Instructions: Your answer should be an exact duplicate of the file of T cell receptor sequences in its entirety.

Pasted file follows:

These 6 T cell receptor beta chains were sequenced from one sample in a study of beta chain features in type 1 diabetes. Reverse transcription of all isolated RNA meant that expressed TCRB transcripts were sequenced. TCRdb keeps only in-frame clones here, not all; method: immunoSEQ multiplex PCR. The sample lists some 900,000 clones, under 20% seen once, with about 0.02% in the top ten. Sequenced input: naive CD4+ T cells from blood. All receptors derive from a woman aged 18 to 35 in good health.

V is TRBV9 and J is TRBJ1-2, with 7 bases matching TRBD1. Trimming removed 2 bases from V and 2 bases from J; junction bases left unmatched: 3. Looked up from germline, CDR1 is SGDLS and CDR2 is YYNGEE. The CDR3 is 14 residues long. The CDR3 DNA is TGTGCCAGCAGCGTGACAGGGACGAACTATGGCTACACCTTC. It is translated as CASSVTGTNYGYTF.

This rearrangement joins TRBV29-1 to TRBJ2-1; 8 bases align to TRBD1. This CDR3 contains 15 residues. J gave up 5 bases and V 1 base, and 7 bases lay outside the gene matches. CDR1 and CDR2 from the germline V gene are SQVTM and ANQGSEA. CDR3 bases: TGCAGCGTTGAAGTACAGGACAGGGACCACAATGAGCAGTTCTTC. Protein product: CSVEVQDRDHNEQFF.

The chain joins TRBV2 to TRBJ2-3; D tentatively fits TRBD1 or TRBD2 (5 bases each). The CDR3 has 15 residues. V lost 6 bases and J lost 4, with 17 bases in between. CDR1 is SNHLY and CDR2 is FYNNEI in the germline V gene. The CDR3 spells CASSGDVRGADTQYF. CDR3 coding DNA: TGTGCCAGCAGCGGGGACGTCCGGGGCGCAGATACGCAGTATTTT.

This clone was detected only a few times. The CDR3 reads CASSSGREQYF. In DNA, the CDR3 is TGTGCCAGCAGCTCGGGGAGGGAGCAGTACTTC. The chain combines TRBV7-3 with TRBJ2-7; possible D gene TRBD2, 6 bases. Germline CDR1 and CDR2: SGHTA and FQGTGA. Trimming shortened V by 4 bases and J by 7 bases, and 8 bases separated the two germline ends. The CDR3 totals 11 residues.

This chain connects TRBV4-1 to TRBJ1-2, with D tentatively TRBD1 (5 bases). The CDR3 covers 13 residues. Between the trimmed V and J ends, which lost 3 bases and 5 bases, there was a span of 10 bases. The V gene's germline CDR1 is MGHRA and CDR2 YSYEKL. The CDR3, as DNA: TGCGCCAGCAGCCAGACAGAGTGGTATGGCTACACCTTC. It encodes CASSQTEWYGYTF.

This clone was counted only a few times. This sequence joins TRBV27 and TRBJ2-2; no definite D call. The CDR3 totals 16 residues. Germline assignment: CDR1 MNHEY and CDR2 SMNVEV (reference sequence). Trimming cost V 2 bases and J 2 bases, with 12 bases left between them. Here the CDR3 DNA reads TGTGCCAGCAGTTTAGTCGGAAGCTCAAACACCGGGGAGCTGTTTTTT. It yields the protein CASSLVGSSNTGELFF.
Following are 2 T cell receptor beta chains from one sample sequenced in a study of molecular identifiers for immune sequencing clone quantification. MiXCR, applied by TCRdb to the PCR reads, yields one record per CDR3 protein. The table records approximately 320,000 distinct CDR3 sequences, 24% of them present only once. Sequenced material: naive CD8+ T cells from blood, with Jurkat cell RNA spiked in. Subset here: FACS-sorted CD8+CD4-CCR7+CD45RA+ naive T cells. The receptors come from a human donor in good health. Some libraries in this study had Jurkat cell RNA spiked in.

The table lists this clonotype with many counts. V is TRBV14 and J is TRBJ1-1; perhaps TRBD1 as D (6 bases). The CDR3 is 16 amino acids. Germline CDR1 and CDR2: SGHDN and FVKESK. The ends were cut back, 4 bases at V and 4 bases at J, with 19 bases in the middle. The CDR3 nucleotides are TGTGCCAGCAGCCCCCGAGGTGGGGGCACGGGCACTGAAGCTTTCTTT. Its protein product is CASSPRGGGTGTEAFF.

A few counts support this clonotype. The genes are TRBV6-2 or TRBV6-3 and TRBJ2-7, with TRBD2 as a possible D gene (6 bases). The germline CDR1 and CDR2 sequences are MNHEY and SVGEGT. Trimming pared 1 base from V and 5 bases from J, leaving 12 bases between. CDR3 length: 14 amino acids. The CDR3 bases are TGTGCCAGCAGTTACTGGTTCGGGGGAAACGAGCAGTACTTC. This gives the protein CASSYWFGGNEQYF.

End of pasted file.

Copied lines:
These 6 T cell receptor beta chains were sequenced from one sample in a study of beta chain features in type 1 diabetes. Reverse transcription of all isolated RNA meant that expressed TCRB transcripts were sequenced. TCRdb keeps only in-frame clones here, not all; method: immunoSEQ multiplex PCR. The sample lists some 900,000 clones, under 20% seen once, with about 0.02% in the top ten. Sequenced input: naive CD4+ T cells from blood. All receptors derive from a woman aged 18 to 35 in good health.

V is TRBV9 and J is TRBJ1-2, with 7 bases matching TRBD1. Trimming removed 2 bases from V and 2 bases from J; junction bases left unmatched: 3. Looked up from germline, CDR1 is SGDLS and CDR2 is YYNGEE. The CDR3 is 14 residues long. The CDR3 DNA is TGTGCCAGCAGCGTGACAGGGACGAACTATGGCTACACCTTC. It is translated as CASSVTGTNYGYTF.

This rearrangement joins TRBV29-1 to TRBJ2-1; 8 bases align to TRBD1. This CDR3 contains 15 residues. J gave up 5 bases and V 1 base, and 7 bases lay outside the gene matches. CDR1 and CDR2 from the germline V gene are SQVTM and ANQGSEA. CDR3 bases: TGCAGCGTTGAAGTACAGGACAGGGACCACAATGAGCAGTTCTTC. Protein product: CSVEVQDRDHNEQFF.

The chain joins TRBV2 to TRBJ2-3; D tentatively fits TRBD1 or TRBD2 (5 bases each). The CDR3 has 15 residues. V lost 6 bases and J lost 4, with 17 bases in between. CDR1 is SNHLY and CDR2 is FYNNEI in the germline V gene. The CDR3 spells CASSGDVRGADTQYF. CDR3 coding DNA: TGTGCCAGCAGCGGGGACGTCCGGGGCGCAGATACGCAGTATTTT.

This clone was detected only a few times. The CDR3 reads CASSSGREQYF. In DNA, the CDR3 is TGTGCCAGCAGCTCGGGGAGGGAGCAGTACTTC. The chain combines TRBV7-3 with TRBJ2-7; possible D gene TRBD2, 6 bases. Germline CDR1 and CDR2: SGHTA and FQGTGA. Trimming shortened V by 4 bases and J by 7 bases, and 8 bases separated the two germline ends. The CDR3 totals 11 residues.

This chain connects TRBV4-1 to TRBJ1-2, with D tentatively TRBD1 (5 bases). The CDR3 covers 13 residues. Between the trimmed V and J ends, which lost 3 bases and 5 bases, there was a span of 10 bases. The V gene's germline CDR1 is MGHRA and CDR2 YSYEKL. The CDR3, as DNA: TGCGCCAGCAGCCAGACAGAGTGGTATGGCTACACCTTC. It encodes CASSQTEWYGYTF.

This clone was counted only a few times. This sequence joins TRBV27 and TRBJ2-2; no definite D call. The CDR3 totals 16 residues. Germline assignment: CDR1 MNHEY and CDR2 SMNVEV (reference sequence). Trimming cost V 2 bases and J 2 bases, with 12 bases left between them. Here the CDR3 DNA reads TGTGCCAGCAGTTTAGTCGGAAGCTCAAACACCGGGGAGCTGTTTTTT. It yields the protein CASSLVGSSNTGELFF.
Following are 2 T cell receptor beta chains from one sample sequenced in a study of molecular identifiers for immune sequencing clone quantification. MiXCR, applied by TCRdb to the PCR reads, yields one record per CDR3 protein. The table records approximately 320,000 distinct CDR3 sequences, 24% of them present only once. Sequenced material: naive CD8+ T cells from blood, with Jurkat cell RNA spiked in. Subset here: FACS-sorted CD8+CD4-CCR7+CD45RA+ naive T cells. The receptors come from a human donor in good health. Some libraries in this study had Jurkat cell RNA spiked in.

The table lists this clonotype with many counts. V is TRBV14 and J is TRBJ1-1; perhaps TRBD1 as D (6 bases). The CDR3 is 16 amino acids. Germline CDR1 and CDR2: SGHDN and FVKESK. The ends were cut back, 4 bases at V and 4 bases at J, with 19 bases in the middle. The CDR3 nucleotides are TGTGCCAGCAGCCCCCGAGGTGGGGGCACGGGCACTGAAGCTTTCTTT. Its protein product is CASSPRGGGTGTEAFF.

A few counts support this clonotype. The genes are TRBV6-2 or TRBV6-3 and TRBJ2-7, with TRBD2 as a possible D gene (6 bases). The germline CDR1 and CDR2 sequences are MNHEY and SVGEGT. Trimming pared 1 base from V and 5 bases from J, leaving 12 bases between. CDR3 length: 14 amino acids. The CDR3 bases are TGTGCCAGCAGTTACTGGTTCGGGGGAAACGAGCAGTACTTC. This gives the protein CASSYWFGGNEQYF.